While older studies reported a two-fold increased risk for a first episode of VTE, studies since then have shown that the thrombotic risk associated with mild hyperhomocysteinemia is lower than previously thought. A large epidemiologic study reported no increased risk when confounding variables were included in the analysis [243]; another retrospective study reported a relative risk of only 1.6 [244]. Furthermore, reducing levels of homocysteine with B vitamin supplementation has not resulted in a reduction in the incidence of recurrent VTE [245]. Thus, we recommend against measuring homocysteine levels and never test for MTHFR mutations in patients with VTE. (See "Overview of homocysteine".)

Others — Several other conditions have been reported to have an association with an increased risk of VTE including the following [68,69,246-261]:

Polycystic ovary syndrome (see "Clinical manifestations of polycystic ovary syndrome in adults", section on 'Venous thromboembolism')

Central venous lines and peripherally inserted central catheters (see "Overview of complications of central venous catheters and their prevention in adults" and "Overview of complications of central venous catheters and their prevention in adults", section on 'Catheter malfunction')

Rheumatoid arthritis (see "Overview of pleuropulmonary diseases associated with rheumatoid arthritis", section on 'Venous thromboembolic disease')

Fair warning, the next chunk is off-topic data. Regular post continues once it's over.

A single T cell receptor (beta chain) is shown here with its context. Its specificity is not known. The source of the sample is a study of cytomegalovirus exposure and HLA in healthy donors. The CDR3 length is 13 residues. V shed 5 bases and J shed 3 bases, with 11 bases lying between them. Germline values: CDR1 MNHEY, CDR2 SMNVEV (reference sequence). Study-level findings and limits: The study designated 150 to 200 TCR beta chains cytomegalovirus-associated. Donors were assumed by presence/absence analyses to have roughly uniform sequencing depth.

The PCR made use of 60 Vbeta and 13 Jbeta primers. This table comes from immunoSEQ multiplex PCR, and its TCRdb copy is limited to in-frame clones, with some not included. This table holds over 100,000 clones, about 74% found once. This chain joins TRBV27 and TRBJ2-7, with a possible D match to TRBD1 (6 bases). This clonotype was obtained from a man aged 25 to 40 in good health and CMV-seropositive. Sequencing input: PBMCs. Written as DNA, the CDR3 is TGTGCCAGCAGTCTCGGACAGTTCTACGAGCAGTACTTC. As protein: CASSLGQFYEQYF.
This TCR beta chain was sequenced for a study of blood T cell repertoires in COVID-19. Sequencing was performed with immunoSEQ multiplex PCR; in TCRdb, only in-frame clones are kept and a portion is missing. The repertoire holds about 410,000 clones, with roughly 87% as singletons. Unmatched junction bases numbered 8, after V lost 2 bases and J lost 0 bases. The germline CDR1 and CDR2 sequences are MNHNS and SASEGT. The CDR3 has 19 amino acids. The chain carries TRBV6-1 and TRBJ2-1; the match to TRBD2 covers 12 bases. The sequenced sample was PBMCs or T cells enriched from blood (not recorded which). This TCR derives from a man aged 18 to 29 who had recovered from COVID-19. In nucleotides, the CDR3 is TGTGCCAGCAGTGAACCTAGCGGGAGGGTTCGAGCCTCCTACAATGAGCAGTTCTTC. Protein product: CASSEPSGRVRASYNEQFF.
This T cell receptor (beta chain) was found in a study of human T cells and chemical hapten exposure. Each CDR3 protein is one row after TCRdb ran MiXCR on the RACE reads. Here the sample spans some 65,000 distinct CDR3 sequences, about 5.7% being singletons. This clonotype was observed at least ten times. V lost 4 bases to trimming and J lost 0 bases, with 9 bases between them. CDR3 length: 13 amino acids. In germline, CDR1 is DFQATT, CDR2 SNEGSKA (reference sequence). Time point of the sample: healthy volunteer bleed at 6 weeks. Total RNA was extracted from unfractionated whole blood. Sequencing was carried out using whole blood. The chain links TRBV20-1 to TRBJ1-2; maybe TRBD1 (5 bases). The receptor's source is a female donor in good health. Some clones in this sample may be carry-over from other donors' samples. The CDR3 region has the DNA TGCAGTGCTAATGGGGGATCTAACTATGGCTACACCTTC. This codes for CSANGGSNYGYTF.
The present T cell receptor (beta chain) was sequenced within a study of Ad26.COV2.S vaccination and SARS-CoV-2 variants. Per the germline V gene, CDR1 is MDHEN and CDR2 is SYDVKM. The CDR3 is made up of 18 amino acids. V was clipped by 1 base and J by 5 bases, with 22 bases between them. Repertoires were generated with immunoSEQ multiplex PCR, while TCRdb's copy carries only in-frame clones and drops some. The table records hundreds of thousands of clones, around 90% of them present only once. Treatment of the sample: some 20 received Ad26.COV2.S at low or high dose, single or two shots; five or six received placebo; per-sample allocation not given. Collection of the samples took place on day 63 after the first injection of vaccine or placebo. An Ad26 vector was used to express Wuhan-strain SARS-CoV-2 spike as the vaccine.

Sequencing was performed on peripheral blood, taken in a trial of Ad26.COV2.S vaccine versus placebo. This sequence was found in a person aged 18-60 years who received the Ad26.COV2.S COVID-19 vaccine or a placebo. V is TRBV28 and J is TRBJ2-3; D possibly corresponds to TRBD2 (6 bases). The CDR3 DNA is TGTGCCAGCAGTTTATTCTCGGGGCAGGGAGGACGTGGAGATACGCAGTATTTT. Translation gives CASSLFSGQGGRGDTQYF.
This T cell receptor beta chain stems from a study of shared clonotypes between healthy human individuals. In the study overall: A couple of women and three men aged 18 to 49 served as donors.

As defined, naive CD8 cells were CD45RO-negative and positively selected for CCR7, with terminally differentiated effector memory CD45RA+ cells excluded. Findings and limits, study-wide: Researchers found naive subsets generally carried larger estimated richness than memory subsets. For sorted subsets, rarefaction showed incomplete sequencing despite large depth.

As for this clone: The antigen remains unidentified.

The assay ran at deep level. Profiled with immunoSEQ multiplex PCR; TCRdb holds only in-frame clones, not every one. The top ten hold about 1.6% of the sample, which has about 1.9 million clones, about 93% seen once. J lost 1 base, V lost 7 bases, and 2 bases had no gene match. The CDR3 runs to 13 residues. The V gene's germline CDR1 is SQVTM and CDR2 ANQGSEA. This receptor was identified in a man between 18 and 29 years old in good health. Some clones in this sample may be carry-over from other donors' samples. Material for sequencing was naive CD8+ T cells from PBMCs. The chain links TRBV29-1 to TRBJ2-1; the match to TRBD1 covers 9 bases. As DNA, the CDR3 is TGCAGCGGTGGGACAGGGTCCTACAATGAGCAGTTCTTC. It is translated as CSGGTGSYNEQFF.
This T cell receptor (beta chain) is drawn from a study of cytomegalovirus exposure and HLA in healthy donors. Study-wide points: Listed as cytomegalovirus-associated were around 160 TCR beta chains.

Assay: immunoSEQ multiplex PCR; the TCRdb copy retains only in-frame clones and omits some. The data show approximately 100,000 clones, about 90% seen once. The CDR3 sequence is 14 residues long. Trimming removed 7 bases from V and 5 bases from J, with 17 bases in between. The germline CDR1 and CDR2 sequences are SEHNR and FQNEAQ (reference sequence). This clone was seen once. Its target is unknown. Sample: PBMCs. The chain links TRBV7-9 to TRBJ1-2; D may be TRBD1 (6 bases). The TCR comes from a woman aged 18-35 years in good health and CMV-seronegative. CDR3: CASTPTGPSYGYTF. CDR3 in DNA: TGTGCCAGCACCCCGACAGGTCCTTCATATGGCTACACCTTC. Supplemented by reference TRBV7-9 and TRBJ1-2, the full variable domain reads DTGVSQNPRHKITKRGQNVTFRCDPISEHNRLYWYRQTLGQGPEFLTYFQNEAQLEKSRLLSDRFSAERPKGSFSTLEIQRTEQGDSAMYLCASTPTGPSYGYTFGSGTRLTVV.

Ovarian hyperstimulation syndrome (see "Pathogenesis, clinical manifestations, and diagnosis of ovarian hyperstimulation syndrome", section on 'Clinical manifestations')

Active tuberculosis (see "Clinical manifestations and complications of pulmonary tuberculosis", section on 'Venous thromboembolism')

Asthma (the contribution of glucocorticoid use is unknown)

Sepsis (see "Prevention of venous thromboembolic disease in adult nonorthopedic surgical patients")

Chronic psoriasis (see "Psoriasis: Epidemiology, clinical manifestations, and diagnosis")

Superficial vein thrombosis (See "Superficial vein thrombosis and phlebitis of the lower extremity veins".)

Obstructive sleep apnea

Klinefelter Syndrome (see "Clinical features, diagnosis, and management of Klinefelter syndrome")